- Unknown Binding
- Publisher: Pantheon Books- (April 30, 2011)
- Language: English
- ASIN: B004XTKRXY
- Average Customer Review: 27 customer reviews
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MISTER WONDERFUL: A LOVE STORY (HARDCOVER)
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The story has been reworked slightly -- each large NYT page has been broken into two shorter, wider pages, to pad the length up to something that can be called a book -- and there are some other changes as well, but it's still the same, just told in a slightly different form. (And it's also a story very similar to Clowes's last standalone graphic novel, Wilson.)
Marshall is a middle-aged sad sack, divorced, lonely, nearly broke and with no real hopes of getting any better. He narrates this story -- intensively narrates it, in a caption-filled style very out of fashion in most of mainstream comics, which shoves us directly into his head and holds us there, hostage perhaps, until the end of the book. Marshall isn't great company, unfortunately -- he's obsessive about his own shortcomings, and self-flagellation is only interesting for so long.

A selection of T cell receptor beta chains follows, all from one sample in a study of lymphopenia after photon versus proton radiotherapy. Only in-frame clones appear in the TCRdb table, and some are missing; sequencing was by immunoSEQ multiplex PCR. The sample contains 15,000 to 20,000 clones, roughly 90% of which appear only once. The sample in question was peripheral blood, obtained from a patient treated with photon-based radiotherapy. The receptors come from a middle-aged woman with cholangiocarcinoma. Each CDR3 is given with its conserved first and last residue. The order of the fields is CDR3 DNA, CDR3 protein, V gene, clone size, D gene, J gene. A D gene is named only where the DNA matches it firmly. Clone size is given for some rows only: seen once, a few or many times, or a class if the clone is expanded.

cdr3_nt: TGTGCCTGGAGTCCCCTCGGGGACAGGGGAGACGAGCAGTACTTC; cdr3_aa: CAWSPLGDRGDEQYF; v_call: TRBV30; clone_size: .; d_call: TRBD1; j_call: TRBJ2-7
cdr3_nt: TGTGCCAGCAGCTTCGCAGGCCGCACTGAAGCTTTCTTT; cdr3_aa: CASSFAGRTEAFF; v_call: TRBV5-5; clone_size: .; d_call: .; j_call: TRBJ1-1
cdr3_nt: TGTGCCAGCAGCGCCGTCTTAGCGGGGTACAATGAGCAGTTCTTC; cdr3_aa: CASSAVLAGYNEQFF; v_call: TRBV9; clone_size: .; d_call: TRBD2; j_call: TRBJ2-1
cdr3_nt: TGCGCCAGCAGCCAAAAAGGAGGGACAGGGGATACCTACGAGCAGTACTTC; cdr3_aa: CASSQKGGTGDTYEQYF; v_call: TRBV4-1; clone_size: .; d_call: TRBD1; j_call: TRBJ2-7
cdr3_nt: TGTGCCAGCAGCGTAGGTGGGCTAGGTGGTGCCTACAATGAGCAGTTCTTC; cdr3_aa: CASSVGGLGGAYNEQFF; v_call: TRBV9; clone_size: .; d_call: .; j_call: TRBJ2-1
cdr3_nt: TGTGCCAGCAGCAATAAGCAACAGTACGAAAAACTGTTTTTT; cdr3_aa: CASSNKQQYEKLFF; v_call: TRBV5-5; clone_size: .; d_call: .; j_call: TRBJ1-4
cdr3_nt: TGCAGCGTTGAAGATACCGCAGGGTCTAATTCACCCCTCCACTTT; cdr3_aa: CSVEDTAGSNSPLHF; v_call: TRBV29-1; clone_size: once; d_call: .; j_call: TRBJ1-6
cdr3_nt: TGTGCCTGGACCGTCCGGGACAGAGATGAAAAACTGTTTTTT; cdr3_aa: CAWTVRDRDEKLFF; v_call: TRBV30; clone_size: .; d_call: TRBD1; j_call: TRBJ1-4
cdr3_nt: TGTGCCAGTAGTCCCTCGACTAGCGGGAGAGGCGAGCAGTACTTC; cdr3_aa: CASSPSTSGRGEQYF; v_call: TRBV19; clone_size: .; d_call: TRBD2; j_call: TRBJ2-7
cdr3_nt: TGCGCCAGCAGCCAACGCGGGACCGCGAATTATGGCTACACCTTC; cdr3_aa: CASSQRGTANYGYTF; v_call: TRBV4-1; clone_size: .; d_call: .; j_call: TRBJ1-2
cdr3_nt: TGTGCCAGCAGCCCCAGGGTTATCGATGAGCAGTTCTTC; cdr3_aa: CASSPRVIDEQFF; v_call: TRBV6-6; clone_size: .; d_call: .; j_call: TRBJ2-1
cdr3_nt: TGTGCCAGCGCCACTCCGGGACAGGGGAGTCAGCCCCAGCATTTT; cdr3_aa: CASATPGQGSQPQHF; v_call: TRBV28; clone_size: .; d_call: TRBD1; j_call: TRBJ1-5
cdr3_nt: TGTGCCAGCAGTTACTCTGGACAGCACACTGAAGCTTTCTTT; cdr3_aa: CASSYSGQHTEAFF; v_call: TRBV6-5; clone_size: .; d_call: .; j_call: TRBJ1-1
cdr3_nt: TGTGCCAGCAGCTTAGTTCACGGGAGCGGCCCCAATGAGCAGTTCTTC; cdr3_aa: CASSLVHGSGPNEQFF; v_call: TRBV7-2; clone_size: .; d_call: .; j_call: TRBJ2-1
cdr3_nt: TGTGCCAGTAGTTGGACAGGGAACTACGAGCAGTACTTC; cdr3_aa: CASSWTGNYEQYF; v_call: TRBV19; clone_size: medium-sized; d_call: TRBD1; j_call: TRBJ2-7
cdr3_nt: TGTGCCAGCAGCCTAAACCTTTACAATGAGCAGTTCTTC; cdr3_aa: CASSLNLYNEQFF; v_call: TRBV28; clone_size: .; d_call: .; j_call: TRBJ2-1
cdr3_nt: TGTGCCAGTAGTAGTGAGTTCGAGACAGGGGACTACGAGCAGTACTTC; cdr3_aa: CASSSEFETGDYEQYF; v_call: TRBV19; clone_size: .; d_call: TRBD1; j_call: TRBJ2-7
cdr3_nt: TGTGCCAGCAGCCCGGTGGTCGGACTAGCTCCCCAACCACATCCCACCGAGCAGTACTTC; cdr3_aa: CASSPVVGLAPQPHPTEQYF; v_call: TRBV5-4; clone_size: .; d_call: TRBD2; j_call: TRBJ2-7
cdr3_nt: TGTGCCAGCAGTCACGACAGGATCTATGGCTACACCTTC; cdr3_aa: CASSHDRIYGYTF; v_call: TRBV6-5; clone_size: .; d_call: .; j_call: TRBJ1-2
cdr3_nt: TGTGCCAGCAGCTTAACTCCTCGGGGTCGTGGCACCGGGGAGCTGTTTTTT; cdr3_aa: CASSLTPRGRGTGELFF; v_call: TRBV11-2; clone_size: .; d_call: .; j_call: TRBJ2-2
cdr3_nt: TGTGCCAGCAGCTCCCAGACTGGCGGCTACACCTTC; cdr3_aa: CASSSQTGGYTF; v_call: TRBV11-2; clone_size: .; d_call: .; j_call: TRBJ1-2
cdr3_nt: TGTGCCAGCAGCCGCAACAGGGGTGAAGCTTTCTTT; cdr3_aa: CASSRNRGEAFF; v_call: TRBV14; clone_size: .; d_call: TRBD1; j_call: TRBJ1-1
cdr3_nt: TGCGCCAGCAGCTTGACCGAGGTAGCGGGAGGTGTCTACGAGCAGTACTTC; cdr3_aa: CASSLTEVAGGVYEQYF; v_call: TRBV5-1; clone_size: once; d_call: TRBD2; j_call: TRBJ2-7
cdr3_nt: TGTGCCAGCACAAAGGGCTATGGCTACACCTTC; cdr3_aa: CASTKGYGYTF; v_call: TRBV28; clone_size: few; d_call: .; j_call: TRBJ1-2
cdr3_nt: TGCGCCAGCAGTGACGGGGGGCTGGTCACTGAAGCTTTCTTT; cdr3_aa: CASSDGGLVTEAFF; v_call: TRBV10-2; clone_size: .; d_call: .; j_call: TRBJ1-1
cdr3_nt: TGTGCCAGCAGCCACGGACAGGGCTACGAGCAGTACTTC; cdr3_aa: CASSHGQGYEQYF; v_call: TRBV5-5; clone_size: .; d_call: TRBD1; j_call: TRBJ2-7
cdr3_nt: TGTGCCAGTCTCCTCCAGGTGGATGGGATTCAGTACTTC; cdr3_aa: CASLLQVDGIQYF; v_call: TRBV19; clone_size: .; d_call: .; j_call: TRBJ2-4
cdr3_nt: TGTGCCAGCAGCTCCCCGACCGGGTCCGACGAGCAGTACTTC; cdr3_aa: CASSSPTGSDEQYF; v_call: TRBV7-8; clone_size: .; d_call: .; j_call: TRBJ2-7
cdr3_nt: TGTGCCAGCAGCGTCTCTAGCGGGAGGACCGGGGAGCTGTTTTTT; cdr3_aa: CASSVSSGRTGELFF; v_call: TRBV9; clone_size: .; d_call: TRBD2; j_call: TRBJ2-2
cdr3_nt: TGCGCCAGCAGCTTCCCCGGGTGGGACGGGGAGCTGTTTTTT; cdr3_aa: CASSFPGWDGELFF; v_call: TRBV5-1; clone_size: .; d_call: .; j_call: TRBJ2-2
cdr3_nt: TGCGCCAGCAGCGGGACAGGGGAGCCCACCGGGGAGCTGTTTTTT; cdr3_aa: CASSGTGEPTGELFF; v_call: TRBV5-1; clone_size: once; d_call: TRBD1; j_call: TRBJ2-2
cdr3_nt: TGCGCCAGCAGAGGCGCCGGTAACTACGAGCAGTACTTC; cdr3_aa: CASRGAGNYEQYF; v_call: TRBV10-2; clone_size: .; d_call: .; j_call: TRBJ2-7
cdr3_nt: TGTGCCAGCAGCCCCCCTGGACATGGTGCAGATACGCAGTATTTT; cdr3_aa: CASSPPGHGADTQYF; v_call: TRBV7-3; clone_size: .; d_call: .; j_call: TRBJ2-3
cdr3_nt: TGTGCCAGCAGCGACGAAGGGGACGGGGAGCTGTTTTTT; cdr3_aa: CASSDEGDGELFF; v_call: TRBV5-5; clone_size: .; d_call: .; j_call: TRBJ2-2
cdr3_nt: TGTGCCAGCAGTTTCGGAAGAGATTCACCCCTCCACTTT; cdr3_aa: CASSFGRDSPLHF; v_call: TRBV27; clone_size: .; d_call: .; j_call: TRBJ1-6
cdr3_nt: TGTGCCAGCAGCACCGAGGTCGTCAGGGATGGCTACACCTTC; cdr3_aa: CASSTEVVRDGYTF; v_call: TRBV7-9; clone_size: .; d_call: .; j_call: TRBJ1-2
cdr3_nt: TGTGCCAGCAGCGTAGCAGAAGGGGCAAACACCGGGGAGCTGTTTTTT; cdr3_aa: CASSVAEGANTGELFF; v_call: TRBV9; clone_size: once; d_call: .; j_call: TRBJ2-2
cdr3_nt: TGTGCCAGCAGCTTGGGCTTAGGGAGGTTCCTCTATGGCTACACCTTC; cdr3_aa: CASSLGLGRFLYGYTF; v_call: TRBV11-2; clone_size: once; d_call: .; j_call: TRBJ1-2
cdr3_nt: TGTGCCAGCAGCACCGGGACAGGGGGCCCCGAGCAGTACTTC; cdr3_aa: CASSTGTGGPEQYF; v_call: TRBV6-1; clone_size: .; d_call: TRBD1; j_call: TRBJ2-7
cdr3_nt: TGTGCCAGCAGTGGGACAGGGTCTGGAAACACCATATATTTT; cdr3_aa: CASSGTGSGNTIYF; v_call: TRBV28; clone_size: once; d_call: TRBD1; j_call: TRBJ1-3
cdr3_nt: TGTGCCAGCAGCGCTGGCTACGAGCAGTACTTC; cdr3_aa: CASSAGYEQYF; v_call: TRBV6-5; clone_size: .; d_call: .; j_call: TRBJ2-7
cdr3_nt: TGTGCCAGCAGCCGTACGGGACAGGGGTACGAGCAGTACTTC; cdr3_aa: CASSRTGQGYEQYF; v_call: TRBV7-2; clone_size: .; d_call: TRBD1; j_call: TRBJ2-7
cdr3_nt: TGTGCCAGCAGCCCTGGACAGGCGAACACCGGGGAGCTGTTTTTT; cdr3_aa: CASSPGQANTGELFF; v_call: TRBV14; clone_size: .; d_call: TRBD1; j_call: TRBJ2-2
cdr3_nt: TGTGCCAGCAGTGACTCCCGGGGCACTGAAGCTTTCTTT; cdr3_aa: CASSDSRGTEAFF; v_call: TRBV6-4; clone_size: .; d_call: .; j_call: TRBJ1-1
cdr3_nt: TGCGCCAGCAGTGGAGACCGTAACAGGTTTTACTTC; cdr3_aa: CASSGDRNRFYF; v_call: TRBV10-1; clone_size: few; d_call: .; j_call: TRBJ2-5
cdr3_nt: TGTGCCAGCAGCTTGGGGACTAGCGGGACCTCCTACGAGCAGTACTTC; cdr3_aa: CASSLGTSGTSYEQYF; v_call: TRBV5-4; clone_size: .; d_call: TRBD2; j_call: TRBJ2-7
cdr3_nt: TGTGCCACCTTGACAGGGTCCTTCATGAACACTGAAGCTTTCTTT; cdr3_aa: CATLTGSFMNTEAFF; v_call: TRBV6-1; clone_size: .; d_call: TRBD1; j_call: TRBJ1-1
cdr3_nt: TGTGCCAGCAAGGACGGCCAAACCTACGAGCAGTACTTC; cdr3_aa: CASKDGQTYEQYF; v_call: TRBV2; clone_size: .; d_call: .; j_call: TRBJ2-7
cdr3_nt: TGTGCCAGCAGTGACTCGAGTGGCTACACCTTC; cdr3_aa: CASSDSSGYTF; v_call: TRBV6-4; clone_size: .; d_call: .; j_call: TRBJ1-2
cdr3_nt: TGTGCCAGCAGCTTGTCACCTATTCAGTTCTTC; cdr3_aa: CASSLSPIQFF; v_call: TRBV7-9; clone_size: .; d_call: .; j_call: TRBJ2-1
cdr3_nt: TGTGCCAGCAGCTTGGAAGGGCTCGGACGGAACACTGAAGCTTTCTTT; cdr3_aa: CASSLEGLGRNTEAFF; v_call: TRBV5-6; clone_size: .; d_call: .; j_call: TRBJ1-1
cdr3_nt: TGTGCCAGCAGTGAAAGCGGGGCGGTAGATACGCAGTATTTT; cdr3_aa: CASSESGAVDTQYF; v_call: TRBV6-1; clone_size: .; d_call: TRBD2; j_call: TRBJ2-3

MISTER WONDERFUL is the story of one day in Marshall's life -- one night, really -- starting with a blind date, and continuing on from there. Marshall's been set up with Natalie by mutual friends, and Natalie is probably just as damaged as Marshall is, in her own ways -- but we only see her through Marshall's eyes, and only see her when Marshall gets out of the way, which is hardly ever. So MISTER WONDERFUL is primarily a tour through Marshall's psyche, with short stops along the way to take in some real-life events that illustrate that his poor self-image is well rooted in his actual competencies.
It doesn't have the satirical edge of Clowes's earlier work -- Clowes wants us to identify with Marshall and care about him. (MISTER WONDERFUL is most like a work by a slightly more friendly, and less formalist, Chris Ware.) But Marshall is undeniably tedious and suffocating -- though he is nowhere near as horrible as the "hero" of Clowes's WILSON was, so he does have that to (very slightly) recommend him. Clowes can create characters that are damaged, self-obsessed, and fascinating -- recall Enid and Rebecca from Ghost World -- but, these days, he's tending to leave off "fascinating," which is unfortunate.
Looking forward to better.
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